I was prepared for smugness. In fact, I thought I could be clever and possibly play off of the idea of a giant cloud causing a cataclysmic "SMUGSTORM" in a recent South Park episode (the first SouthPark episode I've watched in its entirety, I swear). But, about the only thing smug about An Inconvenient Truth were some jerks sitting near me who didn't want to stop talking during the movie.
I found Al Gore's documentary about global warming to be articulate, well-researched, captivating and -- even if only 1/2 the predictions would come true -- damn scary! But, as stunning as the slides of the disappearing snowcaps of Kilimanjaro, or the animation of drowning polar bears, or footage of collapsing ice shelves are, what I find most frightful, is not the dire predictions of global warming if we don't get our act together, but that there doesn't seem to be much public debate in the US on this topic. About halfway into the movie, I thought, 'Where's the balance? What's the counterargument? Give us something, even if you shoot it all down!'. As if on cue, what did Mr. Gore present? Grim statistics that in a sampling of recent scientific journals, not one peer-evaluated article refuted the fact that our carbon-based emissions are causing global warming which is impacting life on this planet; yet, over half of the mainstream media publications surveyed questioned the validity of global warming and climate impact. How can that be? Is the state of science -- and science reporting -- such that we cannot have intellectual debate on a subject as important as the future environmental conditions on the planet?
There were parts of the movie that I thought could have been left out. The director's attempt to show the softer side of Gore (e.g., committed liberal out to save the planet) didn't do much for me. Certainly a lecture on global warming would rank near the top of any list of subjects suited to stiff, boring, cardboard-like commentators. But that isn't this film. The folksy Al portrayed throughout, while maybe a nice personality piece, wasn't needed. Gore's lecture was strong enough to stand on it's own. Gore is affable in the film; his passion for this topic -- one that he says started when he was an undergraduate -- is clearly personal, heartfelt. I heard or read recently (sorry, can't find the reference) that if Gore was this likeable during the campaign, he would have won the 2000 election (Oh, didn't he win? Had to get a little smugness in somewhere, didn't I?) While the film doesn't miss taking a few potshots at the Bush administration, it does seem, for the most part, to transcend red state/blue state politics to present a global crisis and doesn't seem to reek of eau-d'-future-campaign.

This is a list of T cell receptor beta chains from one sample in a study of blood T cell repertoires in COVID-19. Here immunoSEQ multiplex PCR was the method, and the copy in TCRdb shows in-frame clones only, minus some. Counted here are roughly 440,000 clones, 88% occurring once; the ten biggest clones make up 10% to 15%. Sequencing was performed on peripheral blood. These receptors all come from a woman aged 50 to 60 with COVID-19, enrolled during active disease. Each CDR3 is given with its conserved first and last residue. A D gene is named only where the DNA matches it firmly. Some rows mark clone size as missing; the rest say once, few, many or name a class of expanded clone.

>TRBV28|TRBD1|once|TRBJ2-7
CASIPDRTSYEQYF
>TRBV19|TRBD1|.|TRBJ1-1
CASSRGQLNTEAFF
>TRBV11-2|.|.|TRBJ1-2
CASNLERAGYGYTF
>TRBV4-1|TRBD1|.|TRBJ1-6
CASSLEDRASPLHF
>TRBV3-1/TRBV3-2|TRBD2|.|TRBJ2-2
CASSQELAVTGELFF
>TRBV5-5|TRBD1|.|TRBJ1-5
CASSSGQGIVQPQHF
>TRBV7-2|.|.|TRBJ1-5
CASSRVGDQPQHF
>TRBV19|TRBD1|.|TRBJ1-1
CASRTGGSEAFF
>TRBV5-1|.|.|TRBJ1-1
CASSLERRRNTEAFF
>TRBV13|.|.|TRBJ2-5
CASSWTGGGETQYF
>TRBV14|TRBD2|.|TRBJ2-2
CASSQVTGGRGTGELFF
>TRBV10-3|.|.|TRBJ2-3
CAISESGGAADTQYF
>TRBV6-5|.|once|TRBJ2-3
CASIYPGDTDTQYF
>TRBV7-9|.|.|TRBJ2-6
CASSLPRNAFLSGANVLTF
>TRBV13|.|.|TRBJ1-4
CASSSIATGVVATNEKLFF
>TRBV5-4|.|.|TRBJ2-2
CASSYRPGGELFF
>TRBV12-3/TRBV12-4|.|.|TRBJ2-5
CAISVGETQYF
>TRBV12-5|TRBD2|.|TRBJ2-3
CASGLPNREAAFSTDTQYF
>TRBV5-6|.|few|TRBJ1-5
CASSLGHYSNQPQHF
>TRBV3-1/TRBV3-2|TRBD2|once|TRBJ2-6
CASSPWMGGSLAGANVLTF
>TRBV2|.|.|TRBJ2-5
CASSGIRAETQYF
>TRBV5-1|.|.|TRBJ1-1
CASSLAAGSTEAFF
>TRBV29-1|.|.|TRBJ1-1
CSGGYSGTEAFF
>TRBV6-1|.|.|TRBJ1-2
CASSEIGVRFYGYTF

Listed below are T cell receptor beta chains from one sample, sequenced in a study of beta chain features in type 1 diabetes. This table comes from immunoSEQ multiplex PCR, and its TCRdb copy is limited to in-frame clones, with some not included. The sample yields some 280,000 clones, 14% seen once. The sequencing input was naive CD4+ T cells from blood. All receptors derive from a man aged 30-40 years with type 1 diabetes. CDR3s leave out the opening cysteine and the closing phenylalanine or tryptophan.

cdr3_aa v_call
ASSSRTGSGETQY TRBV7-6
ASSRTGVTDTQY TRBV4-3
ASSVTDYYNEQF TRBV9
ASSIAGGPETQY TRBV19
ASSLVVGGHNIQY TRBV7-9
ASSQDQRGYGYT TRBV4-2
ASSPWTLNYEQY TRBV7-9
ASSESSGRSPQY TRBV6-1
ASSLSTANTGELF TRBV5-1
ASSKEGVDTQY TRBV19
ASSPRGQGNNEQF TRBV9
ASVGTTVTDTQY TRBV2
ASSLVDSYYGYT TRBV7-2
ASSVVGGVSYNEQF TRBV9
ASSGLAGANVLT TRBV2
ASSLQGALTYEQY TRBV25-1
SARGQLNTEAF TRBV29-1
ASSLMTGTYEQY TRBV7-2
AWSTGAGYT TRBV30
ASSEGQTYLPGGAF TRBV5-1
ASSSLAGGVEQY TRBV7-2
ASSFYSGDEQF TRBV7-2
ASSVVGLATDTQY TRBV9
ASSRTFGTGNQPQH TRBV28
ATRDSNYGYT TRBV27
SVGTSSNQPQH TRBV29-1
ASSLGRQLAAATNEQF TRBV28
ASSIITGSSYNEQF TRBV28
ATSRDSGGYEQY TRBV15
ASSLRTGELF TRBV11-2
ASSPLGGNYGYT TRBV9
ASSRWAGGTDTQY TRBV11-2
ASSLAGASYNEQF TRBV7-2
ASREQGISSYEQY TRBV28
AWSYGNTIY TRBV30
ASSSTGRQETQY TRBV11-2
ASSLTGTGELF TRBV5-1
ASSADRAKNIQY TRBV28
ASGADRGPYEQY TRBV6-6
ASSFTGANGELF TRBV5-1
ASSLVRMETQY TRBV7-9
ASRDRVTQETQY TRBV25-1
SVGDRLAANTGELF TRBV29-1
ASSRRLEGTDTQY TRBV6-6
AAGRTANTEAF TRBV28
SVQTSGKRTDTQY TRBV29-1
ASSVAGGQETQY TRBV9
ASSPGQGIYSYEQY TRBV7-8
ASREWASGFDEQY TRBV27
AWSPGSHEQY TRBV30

I was disappointed that the film did not give more attention to what individuals can do about this situation. There are suggestions at the ending credits, and a reference to website, but I expected more. Don't rile the masses with eco-horror stories, then say 'but it's not to late' without some sort of specific call to individual action. For those interested, here are a few links from the movie's website: Reducing emissions impact at home, American Council for an Energy Efficient Economy, The Stop Global Warming Virtual March. And here is a link not from the movie, but from Clare Light's wonderful blog about mapping and taxonomies, atlas(t): showing ideal spots globally for developing alternative energy sources. If you have other links on this topic -- either siding with Mr. Gore or opposing -- please pass them along. I'll publish any legitimate link by anyone interested in honest, open debate on this topic. (My blog, my rules: PLAY NICE! BE HONEST; BE FAIR. NO ATTACKS!)
I do agree with one comment made in the closing credits: tell others about this movie. Whether you are Democrat or Republican, liberal or conservative, Gore fan or critic, you should see this movie. See it with an open mind -- and then join in a discussion about global warming, our use of fossil fuels, and what our moral obligations to future generations are as individuals and as a country. Start that discussion in your area if you need to. Roger Ebert said: "You owe it to yourself to see this film. If you do not, and you have grandchildren, you should explain to them why you decided not to."
We owe it to ourselves, our kids, and our grandkids to at least have a discussion on this!